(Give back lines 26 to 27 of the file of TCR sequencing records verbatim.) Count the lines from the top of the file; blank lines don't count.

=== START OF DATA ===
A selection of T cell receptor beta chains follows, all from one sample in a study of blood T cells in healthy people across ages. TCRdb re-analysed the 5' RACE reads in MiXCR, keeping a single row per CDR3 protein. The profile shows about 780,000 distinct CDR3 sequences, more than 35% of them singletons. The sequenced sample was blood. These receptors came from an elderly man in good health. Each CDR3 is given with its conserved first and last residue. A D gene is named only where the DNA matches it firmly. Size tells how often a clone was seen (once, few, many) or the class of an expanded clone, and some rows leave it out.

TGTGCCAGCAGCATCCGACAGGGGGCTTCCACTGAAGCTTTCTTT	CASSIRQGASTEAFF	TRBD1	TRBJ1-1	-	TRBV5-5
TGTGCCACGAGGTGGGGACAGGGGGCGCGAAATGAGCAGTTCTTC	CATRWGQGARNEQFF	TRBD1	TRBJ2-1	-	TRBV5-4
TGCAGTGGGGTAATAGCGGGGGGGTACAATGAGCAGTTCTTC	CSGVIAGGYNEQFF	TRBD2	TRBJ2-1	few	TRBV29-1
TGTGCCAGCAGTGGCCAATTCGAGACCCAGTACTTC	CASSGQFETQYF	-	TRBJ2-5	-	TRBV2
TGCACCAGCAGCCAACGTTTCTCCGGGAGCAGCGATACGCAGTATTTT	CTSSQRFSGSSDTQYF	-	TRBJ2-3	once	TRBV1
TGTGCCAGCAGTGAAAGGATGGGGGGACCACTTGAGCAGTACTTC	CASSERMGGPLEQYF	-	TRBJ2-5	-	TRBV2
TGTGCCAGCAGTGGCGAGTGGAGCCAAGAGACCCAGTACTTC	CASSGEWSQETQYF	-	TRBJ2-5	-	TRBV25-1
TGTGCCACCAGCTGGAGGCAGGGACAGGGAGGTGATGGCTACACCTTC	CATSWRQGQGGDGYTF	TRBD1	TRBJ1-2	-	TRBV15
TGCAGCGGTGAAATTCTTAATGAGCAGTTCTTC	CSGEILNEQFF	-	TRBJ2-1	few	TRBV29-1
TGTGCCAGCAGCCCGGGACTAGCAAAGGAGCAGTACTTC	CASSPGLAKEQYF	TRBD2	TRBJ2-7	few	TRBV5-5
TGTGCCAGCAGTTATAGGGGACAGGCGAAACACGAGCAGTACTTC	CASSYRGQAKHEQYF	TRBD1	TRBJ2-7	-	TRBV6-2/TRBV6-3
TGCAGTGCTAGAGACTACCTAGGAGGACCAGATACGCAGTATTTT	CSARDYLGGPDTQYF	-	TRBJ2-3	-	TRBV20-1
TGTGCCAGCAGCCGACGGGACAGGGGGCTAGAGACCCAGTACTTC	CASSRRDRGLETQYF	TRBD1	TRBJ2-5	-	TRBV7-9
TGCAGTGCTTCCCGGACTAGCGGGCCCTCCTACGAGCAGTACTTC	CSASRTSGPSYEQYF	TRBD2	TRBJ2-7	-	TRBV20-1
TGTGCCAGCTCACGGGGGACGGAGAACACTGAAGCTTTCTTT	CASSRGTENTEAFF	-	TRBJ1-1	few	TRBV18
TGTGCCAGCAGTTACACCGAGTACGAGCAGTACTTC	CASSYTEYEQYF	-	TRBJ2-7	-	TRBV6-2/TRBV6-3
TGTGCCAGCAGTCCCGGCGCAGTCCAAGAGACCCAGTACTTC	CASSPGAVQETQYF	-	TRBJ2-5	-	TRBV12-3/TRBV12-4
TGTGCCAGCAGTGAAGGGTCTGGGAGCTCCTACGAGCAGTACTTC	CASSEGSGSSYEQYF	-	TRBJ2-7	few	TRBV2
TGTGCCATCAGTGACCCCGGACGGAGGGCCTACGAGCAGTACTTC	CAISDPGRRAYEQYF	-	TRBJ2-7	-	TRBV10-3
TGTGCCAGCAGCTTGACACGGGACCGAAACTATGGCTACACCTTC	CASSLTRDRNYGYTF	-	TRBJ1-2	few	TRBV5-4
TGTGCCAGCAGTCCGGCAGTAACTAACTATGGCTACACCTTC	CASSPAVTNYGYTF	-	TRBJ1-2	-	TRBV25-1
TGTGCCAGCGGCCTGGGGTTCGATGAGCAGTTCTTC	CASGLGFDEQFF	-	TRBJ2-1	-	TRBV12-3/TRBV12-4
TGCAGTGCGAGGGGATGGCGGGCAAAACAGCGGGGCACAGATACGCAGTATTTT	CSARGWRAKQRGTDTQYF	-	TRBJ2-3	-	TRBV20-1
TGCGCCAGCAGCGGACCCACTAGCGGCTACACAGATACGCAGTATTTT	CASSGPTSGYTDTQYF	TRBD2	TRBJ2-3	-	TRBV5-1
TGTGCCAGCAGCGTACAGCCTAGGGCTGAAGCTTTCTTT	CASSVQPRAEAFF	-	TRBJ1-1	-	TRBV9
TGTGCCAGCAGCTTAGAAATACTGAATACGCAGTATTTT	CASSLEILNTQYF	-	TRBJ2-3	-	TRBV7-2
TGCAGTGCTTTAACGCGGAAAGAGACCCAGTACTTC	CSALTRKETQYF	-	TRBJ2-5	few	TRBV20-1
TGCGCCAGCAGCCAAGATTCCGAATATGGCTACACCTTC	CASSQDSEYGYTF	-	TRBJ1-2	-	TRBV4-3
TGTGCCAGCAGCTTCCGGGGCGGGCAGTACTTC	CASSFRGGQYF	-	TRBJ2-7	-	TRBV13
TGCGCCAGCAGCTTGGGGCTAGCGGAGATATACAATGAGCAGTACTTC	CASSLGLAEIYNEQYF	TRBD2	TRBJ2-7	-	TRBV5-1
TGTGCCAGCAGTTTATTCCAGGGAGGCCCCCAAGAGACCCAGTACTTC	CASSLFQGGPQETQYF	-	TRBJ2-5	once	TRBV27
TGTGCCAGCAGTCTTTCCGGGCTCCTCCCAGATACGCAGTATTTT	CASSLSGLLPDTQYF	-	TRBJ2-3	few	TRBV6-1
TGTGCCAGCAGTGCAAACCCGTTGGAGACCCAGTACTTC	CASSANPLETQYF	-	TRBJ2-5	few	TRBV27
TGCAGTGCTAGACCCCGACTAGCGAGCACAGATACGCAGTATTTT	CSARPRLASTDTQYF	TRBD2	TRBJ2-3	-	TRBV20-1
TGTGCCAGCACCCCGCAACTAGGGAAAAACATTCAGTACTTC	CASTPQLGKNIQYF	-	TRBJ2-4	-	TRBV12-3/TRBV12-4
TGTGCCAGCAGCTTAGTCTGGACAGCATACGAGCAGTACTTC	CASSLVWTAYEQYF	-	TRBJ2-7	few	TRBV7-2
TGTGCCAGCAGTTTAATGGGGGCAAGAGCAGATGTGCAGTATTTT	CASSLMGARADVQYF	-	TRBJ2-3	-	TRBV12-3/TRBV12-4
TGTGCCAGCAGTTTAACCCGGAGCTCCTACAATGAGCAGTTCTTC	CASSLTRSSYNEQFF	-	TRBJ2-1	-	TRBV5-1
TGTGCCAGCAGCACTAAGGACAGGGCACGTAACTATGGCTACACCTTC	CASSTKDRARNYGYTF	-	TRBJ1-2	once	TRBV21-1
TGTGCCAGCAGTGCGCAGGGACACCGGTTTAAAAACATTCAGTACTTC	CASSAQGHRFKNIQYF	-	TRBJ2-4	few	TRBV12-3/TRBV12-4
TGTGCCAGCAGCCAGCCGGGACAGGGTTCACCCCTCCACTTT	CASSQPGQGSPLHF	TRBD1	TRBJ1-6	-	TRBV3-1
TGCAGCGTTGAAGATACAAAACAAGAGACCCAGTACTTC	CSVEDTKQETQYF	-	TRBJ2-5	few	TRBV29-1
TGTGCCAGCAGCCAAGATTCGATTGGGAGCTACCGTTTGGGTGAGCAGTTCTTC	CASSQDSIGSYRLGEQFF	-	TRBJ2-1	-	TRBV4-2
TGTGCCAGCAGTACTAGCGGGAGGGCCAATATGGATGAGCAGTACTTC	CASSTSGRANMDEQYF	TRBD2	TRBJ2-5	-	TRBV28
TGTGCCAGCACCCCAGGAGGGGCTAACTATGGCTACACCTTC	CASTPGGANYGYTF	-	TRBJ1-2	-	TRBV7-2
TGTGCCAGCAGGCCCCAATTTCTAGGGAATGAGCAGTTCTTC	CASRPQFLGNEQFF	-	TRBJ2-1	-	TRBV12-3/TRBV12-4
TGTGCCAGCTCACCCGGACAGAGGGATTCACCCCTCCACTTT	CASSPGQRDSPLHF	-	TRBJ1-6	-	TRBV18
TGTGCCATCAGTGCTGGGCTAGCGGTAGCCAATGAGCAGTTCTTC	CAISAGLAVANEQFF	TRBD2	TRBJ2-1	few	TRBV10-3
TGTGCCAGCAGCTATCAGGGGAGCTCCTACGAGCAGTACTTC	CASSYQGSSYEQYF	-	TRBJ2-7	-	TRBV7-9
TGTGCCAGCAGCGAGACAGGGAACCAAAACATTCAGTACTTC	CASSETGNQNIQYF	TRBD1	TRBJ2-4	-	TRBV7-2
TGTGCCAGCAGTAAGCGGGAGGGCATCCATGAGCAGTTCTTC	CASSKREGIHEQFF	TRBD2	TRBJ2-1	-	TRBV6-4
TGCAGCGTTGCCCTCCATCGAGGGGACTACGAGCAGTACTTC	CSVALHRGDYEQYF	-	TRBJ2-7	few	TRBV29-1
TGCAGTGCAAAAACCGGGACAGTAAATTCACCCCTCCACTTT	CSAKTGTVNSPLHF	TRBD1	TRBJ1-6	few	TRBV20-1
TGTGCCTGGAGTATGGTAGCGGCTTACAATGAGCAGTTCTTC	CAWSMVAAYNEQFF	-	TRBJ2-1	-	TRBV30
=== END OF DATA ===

TGTGCCAGCAGCGTACAGCCTAGGGCTGAAGCTTTCTTT	CASSVQPRAEAFF	-	TRBJ1-1	-	TRBV9
TGTGCCAGCAGCTTAGAAATACTGAATACGCAGTATTTT	CASSLEILNTQYF	-	TRBJ2-3	-	TRBV7-2